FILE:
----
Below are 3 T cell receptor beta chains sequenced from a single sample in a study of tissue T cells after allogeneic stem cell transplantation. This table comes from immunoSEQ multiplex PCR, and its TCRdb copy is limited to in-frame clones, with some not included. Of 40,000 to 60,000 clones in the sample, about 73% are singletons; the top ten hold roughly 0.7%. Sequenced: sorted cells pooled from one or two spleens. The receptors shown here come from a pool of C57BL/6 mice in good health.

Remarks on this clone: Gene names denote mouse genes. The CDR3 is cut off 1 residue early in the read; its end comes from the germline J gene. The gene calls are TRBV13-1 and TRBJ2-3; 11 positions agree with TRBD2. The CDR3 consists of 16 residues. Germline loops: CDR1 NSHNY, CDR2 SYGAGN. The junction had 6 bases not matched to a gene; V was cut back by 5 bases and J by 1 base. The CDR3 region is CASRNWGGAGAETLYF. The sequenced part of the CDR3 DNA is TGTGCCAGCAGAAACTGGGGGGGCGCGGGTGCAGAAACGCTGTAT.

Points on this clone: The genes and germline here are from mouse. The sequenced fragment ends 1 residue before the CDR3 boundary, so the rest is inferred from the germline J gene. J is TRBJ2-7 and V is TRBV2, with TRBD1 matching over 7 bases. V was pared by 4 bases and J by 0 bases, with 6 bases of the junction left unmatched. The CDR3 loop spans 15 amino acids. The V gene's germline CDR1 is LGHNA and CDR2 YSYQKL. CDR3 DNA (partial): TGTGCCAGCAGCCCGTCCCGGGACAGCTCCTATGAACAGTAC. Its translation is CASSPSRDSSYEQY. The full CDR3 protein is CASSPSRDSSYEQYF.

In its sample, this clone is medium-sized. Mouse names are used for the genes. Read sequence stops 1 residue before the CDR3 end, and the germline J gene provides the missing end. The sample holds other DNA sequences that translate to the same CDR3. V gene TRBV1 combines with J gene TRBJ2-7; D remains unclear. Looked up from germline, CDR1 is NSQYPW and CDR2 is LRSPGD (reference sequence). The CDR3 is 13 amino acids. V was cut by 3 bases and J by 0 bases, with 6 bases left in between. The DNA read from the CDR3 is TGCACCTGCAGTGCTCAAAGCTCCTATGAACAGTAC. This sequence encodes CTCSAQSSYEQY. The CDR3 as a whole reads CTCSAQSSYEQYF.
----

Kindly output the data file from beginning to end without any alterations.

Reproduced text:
Below are 3 T cell receptor beta chains sequenced from a single sample in a study of tissue T cells after allogeneic stem cell transplantation. This table comes from immunoSEQ multiplex PCR, and its TCRdb copy is limited to in-frame clones, with some not included. Of 40,000 to 60,000 clones in the sample, about 73% are singletons; the top ten hold roughly 0.7%. Sequenced: sorted cells pooled from one or two spleens. The receptors shown here come from a pool of C57BL/6 mice in good health.

Remarks on this clone: Gene names denote mouse genes. The CDR3 is cut off 1 residue early in the read; its end comes from the germline J gene. The gene calls are TRBV13-1 and TRBJ2-3; 11 positions agree with TRBD2. The CDR3 consists of 16 residues. Germline loops: CDR1 NSHNY, CDR2 SYGAGN. The junction had 6 bases not matched to a gene; V was cut back by 5 bases and J by 1 base. The CDR3 region is CASRNWGGAGAETLYF. The sequenced part of the CDR3 DNA is TGTGCCAGCAGAAACTGGGGGGGCGCGGGTGCAGAAACGCTGTAT.

Points on this clone: The genes and germline here are from mouse. The sequenced fragment ends 1 residue before the CDR3 boundary, so the rest is inferred from the germline J gene. J is TRBJ2-7 and V is TRBV2, with TRBD1 matching over 7 bases. V was pared by 4 bases and J by 0 bases, with 6 bases of the junction left unmatched. The CDR3 loop spans 15 amino acids. The V gene's germline CDR1 is LGHNA and CDR2 YSYQKL. CDR3 DNA (partial): TGTGCCAGCAGCCCGTCCCGGGACAGCTCCTATGAACAGTAC. Its translation is CASSPSRDSSYEQY. The full CDR3 protein is CASSPSRDSSYEQYF.

In its sample, this clone is medium-sized. Mouse names are used for the genes. Read sequence stops 1 residue before the CDR3 end, and the germline J gene provides the missing end. The sample holds other DNA sequences that translate to the same CDR3. V gene TRBV1 combines with J gene TRBJ2-7; D remains unclear. Looked up from germline, CDR1 is NSQYPW and CDR2 is LRSPGD (reference sequence). The CDR3 is 13 amino acids. V was cut by 3 bases and J by 0 bases, with 6 bases left in between. The DNA read from the CDR3 is TGCACCTGCAGTGCTCAAAGCTCCTATGAACAGTAC. This sequence encodes CTCSAQSSYEQY. The CDR3 as a whole reads CTCSAQSSYEQYF.